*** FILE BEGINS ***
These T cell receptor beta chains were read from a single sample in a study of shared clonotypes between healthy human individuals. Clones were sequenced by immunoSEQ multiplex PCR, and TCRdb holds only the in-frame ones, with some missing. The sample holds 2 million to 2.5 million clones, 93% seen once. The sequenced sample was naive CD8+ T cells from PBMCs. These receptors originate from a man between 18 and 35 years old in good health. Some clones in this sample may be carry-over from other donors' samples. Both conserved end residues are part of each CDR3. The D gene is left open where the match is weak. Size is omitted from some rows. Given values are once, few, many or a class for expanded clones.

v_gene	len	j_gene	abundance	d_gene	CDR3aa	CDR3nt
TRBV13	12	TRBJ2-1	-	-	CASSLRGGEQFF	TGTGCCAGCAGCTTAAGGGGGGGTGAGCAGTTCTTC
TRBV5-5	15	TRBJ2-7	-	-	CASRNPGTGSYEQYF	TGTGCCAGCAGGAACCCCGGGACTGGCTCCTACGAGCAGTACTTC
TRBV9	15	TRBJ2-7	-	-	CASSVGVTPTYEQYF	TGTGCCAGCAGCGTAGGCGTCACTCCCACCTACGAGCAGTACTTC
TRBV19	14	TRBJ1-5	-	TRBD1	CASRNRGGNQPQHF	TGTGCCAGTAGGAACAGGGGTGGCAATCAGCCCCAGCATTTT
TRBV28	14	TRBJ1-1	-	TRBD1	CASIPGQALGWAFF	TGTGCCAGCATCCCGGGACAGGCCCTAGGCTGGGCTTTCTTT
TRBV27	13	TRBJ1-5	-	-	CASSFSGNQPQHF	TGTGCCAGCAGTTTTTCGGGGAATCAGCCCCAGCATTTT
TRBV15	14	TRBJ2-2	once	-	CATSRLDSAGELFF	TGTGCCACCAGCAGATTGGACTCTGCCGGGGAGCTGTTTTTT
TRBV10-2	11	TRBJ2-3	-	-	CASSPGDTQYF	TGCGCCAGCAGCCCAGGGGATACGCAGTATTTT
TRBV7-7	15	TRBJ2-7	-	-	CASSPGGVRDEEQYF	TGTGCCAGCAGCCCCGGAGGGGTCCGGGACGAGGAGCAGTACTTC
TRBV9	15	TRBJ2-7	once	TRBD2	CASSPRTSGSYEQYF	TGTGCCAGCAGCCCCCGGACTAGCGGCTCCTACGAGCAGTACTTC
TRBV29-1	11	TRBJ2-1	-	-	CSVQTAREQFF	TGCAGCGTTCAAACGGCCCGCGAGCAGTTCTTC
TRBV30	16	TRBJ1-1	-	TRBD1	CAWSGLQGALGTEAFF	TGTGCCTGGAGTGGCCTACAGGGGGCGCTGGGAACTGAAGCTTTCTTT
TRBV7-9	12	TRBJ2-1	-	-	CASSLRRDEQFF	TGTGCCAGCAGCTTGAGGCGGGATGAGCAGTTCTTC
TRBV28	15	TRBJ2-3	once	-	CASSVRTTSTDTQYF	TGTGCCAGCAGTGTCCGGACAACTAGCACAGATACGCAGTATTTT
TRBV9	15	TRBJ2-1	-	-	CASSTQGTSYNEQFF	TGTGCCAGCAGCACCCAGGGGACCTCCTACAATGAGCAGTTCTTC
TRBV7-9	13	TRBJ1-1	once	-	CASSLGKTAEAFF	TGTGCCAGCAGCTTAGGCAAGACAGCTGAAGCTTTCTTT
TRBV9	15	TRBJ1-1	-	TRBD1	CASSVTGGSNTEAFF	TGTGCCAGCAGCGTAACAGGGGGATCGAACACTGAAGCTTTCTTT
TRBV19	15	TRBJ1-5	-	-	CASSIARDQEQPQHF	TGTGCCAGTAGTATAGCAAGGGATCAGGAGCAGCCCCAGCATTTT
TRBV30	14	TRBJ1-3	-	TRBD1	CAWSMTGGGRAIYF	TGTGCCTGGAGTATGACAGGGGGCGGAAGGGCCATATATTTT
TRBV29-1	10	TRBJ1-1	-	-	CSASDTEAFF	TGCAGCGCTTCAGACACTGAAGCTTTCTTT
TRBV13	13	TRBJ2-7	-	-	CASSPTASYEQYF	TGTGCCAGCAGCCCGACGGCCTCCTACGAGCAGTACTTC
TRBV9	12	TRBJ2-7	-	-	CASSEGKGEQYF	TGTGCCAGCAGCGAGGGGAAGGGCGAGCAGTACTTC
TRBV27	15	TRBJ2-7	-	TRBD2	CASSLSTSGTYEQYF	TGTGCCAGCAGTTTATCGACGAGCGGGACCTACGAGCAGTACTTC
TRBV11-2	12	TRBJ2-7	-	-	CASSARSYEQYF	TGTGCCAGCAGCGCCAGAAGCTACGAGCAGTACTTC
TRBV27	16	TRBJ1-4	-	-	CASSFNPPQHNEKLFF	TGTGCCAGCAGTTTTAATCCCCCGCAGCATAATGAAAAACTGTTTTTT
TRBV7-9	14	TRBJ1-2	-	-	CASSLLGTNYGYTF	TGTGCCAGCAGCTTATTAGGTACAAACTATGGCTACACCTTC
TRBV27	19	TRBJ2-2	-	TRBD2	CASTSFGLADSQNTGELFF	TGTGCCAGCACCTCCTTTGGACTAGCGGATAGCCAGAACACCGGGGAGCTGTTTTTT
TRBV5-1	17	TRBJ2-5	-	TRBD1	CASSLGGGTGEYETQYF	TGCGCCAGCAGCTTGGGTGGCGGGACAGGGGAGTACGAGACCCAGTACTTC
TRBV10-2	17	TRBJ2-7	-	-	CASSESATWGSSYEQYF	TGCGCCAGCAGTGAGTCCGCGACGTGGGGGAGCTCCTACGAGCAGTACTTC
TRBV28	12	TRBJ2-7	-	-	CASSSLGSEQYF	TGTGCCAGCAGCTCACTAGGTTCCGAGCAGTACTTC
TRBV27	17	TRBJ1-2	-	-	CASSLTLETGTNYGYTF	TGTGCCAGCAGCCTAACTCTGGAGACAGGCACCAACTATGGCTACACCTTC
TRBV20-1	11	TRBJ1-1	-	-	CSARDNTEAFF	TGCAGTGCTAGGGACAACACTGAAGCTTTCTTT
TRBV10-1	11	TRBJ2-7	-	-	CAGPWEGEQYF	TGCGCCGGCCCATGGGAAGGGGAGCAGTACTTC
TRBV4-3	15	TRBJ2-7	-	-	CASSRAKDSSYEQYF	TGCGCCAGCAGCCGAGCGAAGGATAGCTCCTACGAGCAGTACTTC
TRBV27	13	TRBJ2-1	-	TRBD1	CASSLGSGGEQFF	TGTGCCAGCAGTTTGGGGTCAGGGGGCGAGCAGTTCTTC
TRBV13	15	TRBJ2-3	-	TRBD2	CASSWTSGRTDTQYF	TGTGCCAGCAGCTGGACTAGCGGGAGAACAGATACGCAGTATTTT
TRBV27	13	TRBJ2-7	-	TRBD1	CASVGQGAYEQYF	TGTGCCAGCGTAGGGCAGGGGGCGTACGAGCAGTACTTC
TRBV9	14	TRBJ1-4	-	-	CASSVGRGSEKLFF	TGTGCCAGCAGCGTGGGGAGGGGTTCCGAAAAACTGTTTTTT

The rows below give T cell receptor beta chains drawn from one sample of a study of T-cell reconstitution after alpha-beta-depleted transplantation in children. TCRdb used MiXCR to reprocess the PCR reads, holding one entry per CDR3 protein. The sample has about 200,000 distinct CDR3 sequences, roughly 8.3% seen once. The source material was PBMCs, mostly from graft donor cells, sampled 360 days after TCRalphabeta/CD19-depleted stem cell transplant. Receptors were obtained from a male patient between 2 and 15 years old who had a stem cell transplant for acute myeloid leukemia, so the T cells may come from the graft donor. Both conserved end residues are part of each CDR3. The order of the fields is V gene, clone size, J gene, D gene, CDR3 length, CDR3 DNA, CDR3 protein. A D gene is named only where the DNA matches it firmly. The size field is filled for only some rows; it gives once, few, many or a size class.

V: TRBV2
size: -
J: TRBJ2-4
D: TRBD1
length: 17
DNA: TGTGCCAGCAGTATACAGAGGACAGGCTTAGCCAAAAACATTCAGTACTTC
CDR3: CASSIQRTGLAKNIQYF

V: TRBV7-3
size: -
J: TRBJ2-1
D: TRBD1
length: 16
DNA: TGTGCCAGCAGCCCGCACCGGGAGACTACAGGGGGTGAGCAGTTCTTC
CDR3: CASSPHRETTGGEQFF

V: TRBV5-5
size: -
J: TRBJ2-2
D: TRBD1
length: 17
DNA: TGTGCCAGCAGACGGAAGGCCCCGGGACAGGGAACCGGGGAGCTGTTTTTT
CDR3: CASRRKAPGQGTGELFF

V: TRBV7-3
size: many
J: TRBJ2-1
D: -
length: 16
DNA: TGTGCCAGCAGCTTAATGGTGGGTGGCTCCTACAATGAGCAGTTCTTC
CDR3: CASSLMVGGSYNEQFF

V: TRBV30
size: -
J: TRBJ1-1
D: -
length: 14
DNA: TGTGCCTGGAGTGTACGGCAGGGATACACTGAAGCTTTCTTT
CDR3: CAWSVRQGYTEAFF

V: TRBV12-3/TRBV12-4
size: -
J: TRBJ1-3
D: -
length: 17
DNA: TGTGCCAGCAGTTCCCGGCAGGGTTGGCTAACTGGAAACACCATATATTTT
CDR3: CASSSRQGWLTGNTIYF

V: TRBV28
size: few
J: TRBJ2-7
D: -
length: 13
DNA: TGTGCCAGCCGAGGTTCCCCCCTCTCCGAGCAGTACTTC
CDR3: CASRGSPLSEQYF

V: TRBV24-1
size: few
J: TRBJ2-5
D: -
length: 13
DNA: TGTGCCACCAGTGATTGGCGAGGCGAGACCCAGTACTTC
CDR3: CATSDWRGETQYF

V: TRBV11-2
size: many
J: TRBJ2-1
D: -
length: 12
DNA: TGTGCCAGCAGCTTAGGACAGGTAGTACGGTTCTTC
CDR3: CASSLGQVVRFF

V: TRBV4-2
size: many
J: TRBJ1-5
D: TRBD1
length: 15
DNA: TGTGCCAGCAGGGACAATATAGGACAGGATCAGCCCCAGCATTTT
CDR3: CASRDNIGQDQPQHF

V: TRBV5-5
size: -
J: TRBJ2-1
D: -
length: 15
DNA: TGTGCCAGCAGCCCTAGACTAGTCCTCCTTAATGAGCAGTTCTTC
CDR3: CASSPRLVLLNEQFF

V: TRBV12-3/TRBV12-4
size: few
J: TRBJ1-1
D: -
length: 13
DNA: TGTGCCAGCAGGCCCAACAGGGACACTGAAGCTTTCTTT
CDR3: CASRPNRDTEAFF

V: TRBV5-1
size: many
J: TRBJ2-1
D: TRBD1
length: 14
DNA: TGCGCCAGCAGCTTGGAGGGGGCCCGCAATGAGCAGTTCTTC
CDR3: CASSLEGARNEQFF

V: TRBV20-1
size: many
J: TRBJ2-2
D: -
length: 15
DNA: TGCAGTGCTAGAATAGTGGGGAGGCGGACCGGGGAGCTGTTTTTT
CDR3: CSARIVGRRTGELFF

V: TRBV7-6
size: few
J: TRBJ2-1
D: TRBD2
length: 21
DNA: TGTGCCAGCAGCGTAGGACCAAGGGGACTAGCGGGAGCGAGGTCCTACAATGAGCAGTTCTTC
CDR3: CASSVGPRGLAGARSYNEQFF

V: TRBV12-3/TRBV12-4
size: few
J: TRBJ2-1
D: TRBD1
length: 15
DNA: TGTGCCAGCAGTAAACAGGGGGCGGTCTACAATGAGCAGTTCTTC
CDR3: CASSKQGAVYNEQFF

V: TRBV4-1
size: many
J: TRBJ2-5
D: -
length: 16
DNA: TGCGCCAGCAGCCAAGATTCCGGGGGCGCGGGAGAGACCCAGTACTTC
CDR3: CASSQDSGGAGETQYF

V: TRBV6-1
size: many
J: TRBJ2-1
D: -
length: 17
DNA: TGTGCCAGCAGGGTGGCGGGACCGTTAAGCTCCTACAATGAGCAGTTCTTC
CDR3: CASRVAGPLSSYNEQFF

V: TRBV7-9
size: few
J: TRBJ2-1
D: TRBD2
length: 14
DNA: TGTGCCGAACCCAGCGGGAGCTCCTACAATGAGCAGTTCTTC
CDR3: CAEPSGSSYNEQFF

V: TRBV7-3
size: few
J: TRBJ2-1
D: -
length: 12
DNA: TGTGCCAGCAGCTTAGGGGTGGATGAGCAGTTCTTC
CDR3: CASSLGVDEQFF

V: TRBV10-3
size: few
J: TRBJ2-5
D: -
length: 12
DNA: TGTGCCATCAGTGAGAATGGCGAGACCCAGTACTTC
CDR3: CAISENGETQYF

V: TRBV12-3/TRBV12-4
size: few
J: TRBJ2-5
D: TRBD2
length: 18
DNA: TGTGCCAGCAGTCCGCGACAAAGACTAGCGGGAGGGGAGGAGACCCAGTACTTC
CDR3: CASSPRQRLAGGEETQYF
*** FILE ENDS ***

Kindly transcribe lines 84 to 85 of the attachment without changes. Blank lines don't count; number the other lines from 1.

V: TRBV28
size: few